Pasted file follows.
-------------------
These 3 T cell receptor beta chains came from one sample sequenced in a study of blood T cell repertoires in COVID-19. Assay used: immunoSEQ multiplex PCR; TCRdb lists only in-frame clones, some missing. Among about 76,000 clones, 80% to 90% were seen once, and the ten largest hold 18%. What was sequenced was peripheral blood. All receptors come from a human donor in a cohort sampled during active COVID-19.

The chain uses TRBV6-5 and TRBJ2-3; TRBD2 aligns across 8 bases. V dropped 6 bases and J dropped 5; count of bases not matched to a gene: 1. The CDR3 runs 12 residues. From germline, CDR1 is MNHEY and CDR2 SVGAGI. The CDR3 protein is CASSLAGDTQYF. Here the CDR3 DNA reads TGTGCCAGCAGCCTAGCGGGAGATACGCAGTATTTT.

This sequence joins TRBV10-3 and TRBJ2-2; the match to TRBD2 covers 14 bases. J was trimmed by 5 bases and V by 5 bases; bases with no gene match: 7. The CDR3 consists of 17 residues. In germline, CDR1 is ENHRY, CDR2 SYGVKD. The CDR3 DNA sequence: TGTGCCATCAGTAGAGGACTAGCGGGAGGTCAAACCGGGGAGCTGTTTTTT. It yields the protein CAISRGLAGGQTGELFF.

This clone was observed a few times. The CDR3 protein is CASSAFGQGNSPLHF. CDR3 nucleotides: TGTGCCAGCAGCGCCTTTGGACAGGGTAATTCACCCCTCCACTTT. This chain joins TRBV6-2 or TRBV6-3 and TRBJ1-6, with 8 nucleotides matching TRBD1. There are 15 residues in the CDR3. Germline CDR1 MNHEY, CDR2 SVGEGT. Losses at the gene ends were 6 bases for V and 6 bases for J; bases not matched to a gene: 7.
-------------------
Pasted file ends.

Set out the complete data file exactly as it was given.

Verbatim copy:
These 3 T cell receptor beta chains came from one sample sequenced in a study of blood T cell repertoires in COVID-19. Assay used: immunoSEQ multiplex PCR; TCRdb lists only in-frame clones, some missing. Among about 76,000 clones, 80% to 90% were seen once, and the ten largest hold 18%. What was sequenced was peripheral blood. All receptors come from a human donor in a cohort sampled during active COVID-19.

The chain uses TRBV6-5 and TRBJ2-3; TRBD2 aligns across 8 bases. V dropped 6 bases and J dropped 5; count of bases not matched to a gene: 1. The CDR3 runs 12 residues. From germline, CDR1 is MNHEY and CDR2 SVGAGI. The CDR3 protein is CASSLAGDTQYF. Here the CDR3 DNA reads TGTGCCAGCAGCCTAGCGGGAGATACGCAGTATTTT.

This sequence joins TRBV10-3 and TRBJ2-2; the match to TRBD2 covers 14 bases. J was trimmed by 5 bases and V by 5 bases; bases with no gene match: 7. The CDR3 consists of 17 residues. In germline, CDR1 is ENHRY, CDR2 SYGVKD. The CDR3 DNA sequence: TGTGCCATCAGTAGAGGACTAGCGGGAGGTCAAACCGGGGAGCTGTTTTTT. It yields the protein CAISRGLAGGQTGELFF.

This clone was observed a few times. The CDR3 protein is CASSAFGQGNSPLHF. CDR3 nucleotides: TGTGCCAGCAGCGCCTTTGGACAGGGTAATTCACCCCTCCACTTT. This chain joins TRBV6-2 or TRBV6-3 and TRBJ1-6, with 8 nucleotides matching TRBD1. There are 15 residues in the CDR3. Germline CDR1 MNHEY, CDR2 SVGEGT. Losses at the gene ends were 6 bases for V and 6 bases for J; bases not matched to a gene: 7.